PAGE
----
Diary of a Madman, Gate Theatre
Tuesday 6th September 2016
In popular culture, the image of painting the Forth Train Bridge, which is so big that the minute you finish you have to start again, is a powerful metaphor for futile activity. It’s a kind of modern version of the Sisyphus myth in which the king of Corinth is punished for his egoism by being forced to roll a huge boulder up a hill, and then watch it roll back down, repeating this action for eternity. In Al Smith’s new play, which is very loosely based on Nikolai Gogol’s 1835 short story of the same name, the original’s minor civil servant Poprishchin becomes Pop Sheeran, an “engineer” whose job involves painting and repainting the Forth Bridge.
Pop Sheeran is the latest in a long line of Forth Bridge painters, proud of his craft, of his family and of his country. When he hears, in one of the play’s strongest passages, that the bridge was designed by an Englishman and build with materials from all around the UK, he feels betrayed. In fact, his stable lifestyle is about to be rocked by the blast of change, a gale that is as as cold as any that the Firth of Forth can muster.
To begin with, a global corporation has bought the iconic bridge, and its engineers plan to use a new type of paint that is so efficient that it doesn’t have to be reapplied every year. So it looks as if Pop’s working life is under threat. Added to this, a young English Home Counties student, Matt, has been assigned to test out this new product, and Pop’s wife Mavra has invited him to stay in the family home in Queensferry, west of Edinburgh, while he works with her husband. The new lodger is a nice contrast to this Scottish family: Matt is a university-educated public-schoolboy whose father has been knighted for services to digital engineering. Will he be a docile pupil, or another form of English invader?
The Sheeran home also includes Sophie, the couple’s 17-year-old daughter, whose best friend Mel is a mouthy teenager — their banter opens the play and sets the initial tone of richly barbed humour. Although Sophie is attracted to Matt, the family situation is more explosive than he imagines. Not only are the Sheerans hereditary bridge painters, but they also have mental problems that are passed down the male line. Sophie’s brother Henry has had a psychotic episode, and is currently in hospital. Pop is on medication, which makes him impotent, so the arrival of the attractive young Matt precipitates a crisis in his masculinity.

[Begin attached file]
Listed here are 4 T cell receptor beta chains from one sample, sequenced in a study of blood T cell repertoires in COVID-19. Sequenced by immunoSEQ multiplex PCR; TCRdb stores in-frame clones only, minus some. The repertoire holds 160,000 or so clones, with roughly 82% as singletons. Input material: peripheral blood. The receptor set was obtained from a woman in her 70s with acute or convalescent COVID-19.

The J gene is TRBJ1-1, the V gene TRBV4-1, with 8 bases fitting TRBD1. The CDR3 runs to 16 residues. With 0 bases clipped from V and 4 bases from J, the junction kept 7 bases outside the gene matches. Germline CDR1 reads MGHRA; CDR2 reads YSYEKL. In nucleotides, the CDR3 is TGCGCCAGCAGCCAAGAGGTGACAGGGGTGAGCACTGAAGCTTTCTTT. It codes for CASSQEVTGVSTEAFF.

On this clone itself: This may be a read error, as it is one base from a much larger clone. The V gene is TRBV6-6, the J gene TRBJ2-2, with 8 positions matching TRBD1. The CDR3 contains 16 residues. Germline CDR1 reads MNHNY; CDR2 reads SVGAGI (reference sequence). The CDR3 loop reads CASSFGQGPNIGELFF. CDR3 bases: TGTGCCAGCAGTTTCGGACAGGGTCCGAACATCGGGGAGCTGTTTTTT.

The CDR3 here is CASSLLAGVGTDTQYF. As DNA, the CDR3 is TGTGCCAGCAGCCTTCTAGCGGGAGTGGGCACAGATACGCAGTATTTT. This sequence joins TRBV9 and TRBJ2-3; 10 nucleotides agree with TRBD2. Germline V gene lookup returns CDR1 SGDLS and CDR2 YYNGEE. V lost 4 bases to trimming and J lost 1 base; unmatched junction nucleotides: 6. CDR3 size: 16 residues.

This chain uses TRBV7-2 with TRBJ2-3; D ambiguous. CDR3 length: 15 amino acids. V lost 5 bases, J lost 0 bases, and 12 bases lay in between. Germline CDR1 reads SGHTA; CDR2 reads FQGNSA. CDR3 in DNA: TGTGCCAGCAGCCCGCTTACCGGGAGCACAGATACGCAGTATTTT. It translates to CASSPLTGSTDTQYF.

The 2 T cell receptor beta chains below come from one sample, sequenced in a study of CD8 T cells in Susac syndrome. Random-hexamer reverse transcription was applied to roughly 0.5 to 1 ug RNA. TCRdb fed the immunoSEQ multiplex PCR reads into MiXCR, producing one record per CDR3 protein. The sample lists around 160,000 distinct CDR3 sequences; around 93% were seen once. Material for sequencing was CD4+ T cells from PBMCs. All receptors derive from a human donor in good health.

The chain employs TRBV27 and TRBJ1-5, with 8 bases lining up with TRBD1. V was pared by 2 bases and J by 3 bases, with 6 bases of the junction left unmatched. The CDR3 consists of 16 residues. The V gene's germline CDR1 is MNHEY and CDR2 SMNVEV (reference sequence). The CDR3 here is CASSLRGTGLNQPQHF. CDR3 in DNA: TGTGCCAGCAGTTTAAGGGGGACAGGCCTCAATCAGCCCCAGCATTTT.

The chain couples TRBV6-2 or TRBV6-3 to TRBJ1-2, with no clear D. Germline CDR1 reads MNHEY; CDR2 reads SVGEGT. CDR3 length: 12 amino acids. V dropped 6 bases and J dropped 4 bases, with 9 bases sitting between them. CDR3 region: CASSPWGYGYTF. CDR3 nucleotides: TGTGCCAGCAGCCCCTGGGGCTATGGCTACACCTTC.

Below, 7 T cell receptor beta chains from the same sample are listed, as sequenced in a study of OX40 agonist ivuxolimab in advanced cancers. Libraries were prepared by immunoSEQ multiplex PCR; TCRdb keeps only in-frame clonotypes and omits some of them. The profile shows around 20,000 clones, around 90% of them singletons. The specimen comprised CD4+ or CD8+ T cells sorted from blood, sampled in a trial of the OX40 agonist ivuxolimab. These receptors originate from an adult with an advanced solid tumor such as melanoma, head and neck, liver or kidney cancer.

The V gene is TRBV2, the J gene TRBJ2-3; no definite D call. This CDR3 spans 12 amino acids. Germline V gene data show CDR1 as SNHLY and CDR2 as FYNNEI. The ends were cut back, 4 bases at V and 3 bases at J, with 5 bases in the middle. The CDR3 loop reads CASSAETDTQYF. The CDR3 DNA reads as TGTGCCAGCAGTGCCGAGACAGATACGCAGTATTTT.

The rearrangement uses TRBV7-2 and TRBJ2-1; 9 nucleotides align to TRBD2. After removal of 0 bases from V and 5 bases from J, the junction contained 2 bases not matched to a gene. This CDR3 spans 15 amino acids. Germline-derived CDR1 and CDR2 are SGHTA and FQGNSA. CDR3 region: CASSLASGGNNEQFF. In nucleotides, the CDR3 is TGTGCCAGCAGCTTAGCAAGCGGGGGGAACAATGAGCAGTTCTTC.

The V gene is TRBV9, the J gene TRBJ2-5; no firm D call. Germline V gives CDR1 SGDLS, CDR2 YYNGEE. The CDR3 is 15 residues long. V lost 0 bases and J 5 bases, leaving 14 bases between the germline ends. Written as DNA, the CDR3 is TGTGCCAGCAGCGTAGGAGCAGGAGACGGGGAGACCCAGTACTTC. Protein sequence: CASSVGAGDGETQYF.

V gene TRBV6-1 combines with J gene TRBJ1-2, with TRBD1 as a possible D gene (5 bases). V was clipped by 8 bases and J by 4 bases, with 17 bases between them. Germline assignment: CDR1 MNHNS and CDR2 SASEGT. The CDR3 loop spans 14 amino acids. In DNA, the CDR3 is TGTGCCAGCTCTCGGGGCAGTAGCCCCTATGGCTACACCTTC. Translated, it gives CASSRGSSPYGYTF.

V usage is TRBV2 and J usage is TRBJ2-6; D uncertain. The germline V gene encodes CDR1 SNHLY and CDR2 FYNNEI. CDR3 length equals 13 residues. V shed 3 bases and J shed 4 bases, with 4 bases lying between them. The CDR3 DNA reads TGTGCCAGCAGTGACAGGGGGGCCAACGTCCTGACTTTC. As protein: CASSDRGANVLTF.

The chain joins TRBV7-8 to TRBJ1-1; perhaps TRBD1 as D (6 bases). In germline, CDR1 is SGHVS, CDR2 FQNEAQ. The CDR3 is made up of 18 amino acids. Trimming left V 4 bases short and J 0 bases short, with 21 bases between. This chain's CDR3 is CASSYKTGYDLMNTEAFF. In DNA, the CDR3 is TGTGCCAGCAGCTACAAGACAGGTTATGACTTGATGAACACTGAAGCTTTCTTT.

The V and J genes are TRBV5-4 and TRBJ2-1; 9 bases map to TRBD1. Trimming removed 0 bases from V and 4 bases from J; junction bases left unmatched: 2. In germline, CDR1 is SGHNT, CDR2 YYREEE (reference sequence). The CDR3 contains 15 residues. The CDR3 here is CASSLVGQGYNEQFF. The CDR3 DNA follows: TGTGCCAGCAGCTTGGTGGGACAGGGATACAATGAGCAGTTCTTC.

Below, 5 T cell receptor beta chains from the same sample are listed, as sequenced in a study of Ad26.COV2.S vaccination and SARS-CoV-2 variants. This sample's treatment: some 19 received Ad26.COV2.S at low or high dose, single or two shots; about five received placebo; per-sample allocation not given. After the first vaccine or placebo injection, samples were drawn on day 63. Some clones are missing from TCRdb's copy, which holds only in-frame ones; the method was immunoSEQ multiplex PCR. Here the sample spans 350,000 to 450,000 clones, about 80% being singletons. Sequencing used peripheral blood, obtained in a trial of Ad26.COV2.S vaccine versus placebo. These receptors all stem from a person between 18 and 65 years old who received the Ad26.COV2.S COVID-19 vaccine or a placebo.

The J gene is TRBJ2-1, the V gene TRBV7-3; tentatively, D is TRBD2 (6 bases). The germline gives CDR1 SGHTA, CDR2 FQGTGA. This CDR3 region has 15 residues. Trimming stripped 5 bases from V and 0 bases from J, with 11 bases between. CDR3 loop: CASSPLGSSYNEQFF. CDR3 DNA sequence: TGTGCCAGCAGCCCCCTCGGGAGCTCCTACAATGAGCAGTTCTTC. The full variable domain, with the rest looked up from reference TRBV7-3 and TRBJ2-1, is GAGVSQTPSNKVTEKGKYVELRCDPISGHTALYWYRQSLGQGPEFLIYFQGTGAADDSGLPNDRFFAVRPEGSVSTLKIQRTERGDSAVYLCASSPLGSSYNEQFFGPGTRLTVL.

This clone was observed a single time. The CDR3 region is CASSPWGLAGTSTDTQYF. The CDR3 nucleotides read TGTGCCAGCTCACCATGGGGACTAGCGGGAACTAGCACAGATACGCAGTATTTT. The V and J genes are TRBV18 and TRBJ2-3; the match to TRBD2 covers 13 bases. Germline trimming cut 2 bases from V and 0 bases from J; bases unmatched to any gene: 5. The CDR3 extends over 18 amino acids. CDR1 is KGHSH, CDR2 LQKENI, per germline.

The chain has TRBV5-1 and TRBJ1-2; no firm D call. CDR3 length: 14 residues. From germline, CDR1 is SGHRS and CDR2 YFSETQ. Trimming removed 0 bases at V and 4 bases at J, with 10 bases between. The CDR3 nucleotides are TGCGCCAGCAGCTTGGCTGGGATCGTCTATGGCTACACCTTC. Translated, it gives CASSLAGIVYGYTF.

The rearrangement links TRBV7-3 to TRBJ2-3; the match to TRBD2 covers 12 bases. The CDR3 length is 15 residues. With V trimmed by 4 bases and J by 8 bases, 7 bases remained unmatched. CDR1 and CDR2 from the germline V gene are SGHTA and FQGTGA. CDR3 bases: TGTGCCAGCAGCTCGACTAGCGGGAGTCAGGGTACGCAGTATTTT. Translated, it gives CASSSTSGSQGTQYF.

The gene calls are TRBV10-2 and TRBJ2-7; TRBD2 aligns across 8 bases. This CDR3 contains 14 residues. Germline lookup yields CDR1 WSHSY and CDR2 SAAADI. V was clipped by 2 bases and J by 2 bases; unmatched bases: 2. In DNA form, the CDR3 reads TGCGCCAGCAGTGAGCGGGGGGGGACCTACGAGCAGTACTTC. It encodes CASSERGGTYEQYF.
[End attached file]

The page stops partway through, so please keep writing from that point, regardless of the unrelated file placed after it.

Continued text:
The strength of Smith’s adaptation is that completely reimagines Gogol’s original in a contemporary Scottish context. This enables him to mix modern concerns about mental health with equally current ideas about national identity in a text that is full of good ideas and good jokes. Smith is particularly good at showing the strains on Pop’s psyche, from the dizzying fumes that he inhales at work to his feeling of being a “nobody”. His sense of the family having bad blood combines with his anxieties about his daughter and his memories of being beaten by his father to form a toxic brew. So when he stops taking his pills, things spiral out of control.
Diary of a Madman ditches a lot of the original story, although it does preserve its canine element — in the form of a glorious delusion about messages spoken by a Greyfriars Bobby stuffed toy. Smith’s drama moves seamlessly through a series of wonderfully bizarre conversations, which are at first funny and then sinister, before it arrives at the dangerous fury of its climax. There’s a perfect balance here between gobby hilarity and highly original images of social and economic change. I don’t think I can forget the Greyfriars Bobby arse-scratching scene, nor the vision of a teen dressed as First Minister Nicola Sturgeon wielding a broadsword. There’s also a neat theme about the dreg songs of the Forth, folk songs sung by oyster fishermen as long ago as the 18th century.
In Christopher Haydon’s superb production, first seen in Edinburgh last month, Liam Brennan plays Pop Sheeran with a deeply sympathetic mixture of dry wit and savage desperation that can be deeply disturbing. Guy Clark, making his professional debut as Matt, is a great contrast, his character’s callow sense of privilege peeking out from his youthful friendliness. The women are similarly excellent: Deborah Arnott’s worried but generous Mavra, Louise McMenemy’s shy but forceful Sophie and Lois Chimimba’s delightfully humorous and feisty Mel. On Rosanna Vize’s evocative set, with its spillages of red paint and iron girders, this is a strongly felt, thrillingly intelligent and rewardingly dense piece of new writing.
© Aleks Sierz